In the wake of United Airlines permanent IT issues, it was reported this week by Bloomberg (access their article here) that hackers with suspected ties to mainland China allegedly gained access to United’s ‘secure’ IT systems for illicit purposes.
United Airlines suffered an hour long computer outage early July (see CNN article here) that impacted almost 5,000 flights worldwide. No ties between the hack and this outage have so far been established.
Bloomberg reports that the stolen data includes passenger data, flight information and sensitive corporate information. The article goes on to assert that this hack is likely tied to Chinese intelligence which could be used to cross reference information obtained from other sources such as the aforementioned U.S. Office of Personnel Management. A spokesperson from the Chinese embassy in Washington D.C. denied these allegations.
United, the world’s second-largest airline, detected an incursion into its computer systems in May or early June, said several people familiar with the probe. According to three of these people, investigators working with the carrier have linked the attack to a group of China-backed hackers they say are behind several other large heists …
The previously unreported United breach raises the possibility that the hackers now have data on the movements of millions of Americans, adding airlines to a growing list of strategic U.S. industries and institutions that have been compromised. Among the cache of data stolen from United are manifests — which include information on flights’ passengers, origins and destinations — according to one person familiar with the carrier’s investigation. …
Luke Punzenberger, a spokesman for Chicago-based United, a unit of United Continental Holdings Inc., declined to comment on the breach investigation. He said the company remains “vigilant in protecting against unauthorized access” and is focused on protecting its customers’ personal information.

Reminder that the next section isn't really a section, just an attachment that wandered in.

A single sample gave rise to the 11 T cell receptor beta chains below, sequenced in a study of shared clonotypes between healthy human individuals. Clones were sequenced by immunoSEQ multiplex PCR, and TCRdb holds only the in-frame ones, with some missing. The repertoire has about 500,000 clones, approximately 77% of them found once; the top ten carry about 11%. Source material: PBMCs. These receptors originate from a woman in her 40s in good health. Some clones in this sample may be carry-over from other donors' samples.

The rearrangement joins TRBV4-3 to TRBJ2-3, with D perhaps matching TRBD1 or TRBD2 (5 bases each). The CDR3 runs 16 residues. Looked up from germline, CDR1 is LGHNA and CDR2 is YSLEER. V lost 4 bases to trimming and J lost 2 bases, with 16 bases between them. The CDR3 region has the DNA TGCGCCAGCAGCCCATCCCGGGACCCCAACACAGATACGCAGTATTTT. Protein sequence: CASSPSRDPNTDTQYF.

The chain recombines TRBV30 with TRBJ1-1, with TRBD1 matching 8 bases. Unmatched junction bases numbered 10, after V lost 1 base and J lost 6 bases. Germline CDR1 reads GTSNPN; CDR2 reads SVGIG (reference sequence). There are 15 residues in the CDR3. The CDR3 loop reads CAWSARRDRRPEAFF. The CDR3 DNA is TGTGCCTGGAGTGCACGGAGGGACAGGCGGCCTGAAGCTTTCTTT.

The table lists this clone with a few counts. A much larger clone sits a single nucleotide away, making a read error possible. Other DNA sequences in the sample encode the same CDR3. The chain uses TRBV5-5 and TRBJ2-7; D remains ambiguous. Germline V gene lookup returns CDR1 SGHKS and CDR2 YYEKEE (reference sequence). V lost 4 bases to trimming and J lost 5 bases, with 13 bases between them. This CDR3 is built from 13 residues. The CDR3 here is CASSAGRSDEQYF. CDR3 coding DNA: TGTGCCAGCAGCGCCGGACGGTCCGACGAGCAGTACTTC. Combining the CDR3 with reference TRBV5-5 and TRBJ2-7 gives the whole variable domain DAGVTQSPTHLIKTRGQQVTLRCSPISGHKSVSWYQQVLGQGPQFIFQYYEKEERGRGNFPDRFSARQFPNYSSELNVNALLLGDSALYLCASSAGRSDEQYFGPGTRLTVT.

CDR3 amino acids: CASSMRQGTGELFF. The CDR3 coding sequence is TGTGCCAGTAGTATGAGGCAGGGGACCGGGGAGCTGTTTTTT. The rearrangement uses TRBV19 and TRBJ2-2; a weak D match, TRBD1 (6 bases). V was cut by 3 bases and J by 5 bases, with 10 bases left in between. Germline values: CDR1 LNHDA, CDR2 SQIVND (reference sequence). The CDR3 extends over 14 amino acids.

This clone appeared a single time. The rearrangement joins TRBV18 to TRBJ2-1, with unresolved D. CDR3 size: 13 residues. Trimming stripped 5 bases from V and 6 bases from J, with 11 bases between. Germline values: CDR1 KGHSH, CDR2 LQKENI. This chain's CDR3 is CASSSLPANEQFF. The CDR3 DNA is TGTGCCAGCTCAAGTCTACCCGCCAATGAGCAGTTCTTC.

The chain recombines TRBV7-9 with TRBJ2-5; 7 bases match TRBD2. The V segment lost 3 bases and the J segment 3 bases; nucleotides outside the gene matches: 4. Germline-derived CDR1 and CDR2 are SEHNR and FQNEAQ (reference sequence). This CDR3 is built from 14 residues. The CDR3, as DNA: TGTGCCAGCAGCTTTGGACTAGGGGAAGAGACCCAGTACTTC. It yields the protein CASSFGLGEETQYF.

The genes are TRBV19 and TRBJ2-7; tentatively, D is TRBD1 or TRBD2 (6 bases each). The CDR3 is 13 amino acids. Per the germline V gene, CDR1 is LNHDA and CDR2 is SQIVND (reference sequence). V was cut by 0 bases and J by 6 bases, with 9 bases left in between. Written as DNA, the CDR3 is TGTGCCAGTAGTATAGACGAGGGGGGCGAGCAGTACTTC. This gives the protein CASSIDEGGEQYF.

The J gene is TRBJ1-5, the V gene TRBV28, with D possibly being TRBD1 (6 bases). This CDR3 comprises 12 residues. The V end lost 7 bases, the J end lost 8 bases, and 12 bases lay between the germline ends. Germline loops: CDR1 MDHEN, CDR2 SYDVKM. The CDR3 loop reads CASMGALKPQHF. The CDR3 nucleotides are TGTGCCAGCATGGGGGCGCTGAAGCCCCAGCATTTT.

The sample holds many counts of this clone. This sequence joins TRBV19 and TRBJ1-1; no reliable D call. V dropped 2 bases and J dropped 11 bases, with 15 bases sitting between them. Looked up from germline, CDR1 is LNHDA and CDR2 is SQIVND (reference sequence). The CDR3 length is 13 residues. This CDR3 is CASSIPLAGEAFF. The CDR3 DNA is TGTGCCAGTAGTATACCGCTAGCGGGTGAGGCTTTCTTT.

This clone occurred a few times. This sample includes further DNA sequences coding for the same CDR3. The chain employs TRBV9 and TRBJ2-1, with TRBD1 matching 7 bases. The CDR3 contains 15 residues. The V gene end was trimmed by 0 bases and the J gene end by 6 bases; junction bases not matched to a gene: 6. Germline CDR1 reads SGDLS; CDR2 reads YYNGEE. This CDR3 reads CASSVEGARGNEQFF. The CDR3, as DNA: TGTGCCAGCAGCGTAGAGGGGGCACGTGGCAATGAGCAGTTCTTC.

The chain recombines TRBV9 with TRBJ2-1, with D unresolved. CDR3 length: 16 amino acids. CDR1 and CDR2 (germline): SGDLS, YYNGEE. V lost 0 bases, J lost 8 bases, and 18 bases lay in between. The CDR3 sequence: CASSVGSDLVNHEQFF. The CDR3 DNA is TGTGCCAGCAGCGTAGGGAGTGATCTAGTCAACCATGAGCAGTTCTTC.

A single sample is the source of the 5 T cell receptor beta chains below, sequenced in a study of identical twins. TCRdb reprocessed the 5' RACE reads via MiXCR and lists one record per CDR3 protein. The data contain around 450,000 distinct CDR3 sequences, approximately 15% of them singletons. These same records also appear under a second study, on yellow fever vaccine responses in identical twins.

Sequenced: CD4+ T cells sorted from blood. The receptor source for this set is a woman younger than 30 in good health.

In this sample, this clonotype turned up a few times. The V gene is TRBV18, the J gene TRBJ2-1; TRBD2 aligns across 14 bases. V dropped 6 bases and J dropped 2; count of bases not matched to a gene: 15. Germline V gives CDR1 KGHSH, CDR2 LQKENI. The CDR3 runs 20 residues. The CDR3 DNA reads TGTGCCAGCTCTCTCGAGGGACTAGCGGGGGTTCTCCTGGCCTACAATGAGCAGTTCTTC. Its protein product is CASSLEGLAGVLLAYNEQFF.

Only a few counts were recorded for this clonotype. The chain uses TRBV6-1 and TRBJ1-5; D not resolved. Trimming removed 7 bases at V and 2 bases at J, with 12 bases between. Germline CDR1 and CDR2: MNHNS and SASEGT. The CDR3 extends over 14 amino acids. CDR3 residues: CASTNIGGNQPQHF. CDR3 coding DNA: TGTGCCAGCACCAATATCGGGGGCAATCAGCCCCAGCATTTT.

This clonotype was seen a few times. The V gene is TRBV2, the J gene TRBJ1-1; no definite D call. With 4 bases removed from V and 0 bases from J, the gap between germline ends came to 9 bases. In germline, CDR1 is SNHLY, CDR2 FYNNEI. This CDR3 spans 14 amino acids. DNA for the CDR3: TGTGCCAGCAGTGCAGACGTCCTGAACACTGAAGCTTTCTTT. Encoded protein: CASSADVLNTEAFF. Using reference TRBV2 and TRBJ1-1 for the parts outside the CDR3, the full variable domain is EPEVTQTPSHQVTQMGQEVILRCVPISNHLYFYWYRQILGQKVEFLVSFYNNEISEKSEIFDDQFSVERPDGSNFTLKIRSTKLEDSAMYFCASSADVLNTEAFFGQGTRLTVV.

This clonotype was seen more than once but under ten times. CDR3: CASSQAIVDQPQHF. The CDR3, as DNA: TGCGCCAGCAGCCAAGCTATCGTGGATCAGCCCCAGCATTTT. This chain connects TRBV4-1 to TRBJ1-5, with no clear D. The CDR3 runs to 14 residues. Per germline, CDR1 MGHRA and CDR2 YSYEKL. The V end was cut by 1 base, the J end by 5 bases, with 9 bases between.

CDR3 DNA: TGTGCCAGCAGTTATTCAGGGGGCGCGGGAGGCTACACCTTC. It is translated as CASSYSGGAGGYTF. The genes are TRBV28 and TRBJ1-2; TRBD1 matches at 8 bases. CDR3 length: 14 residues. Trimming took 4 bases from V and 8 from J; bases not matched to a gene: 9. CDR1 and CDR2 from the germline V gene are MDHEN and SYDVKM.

There was another interesting and rather obscure information in the article that (despite the seriousness of the incident) made me smile.
There is evidence the hackers were in the carrier’s network for months. One web domain apparently set up for the attack — UNITED-AIRLINES.NET — was established in April 2014. The domain was registered by a James Rhodes, who provided an address in American Samoa.
James Rhodes is also the alias of the character War Machine in Marvel Comics’ Iron Man. Security companies tracking the OPM hackers say they often use Marvel comic book references as a way to “sign” their attack.
United Airlines’ operations and their IT are a disaster in and for itself but this could have likely hit any other airline as well. LoyaltyLobby has reported about various cases of hacks concerning airlines and loyalty programs in the recent months and these incidents seem to increase rather than decrease.
There is really no way a consumer can protect himself against such breaches other than using a secure passwords for their individual online accounts that can not be cross referenced. However, as soon as there is a sophisticated intrusion into the companies systems, all bets are off.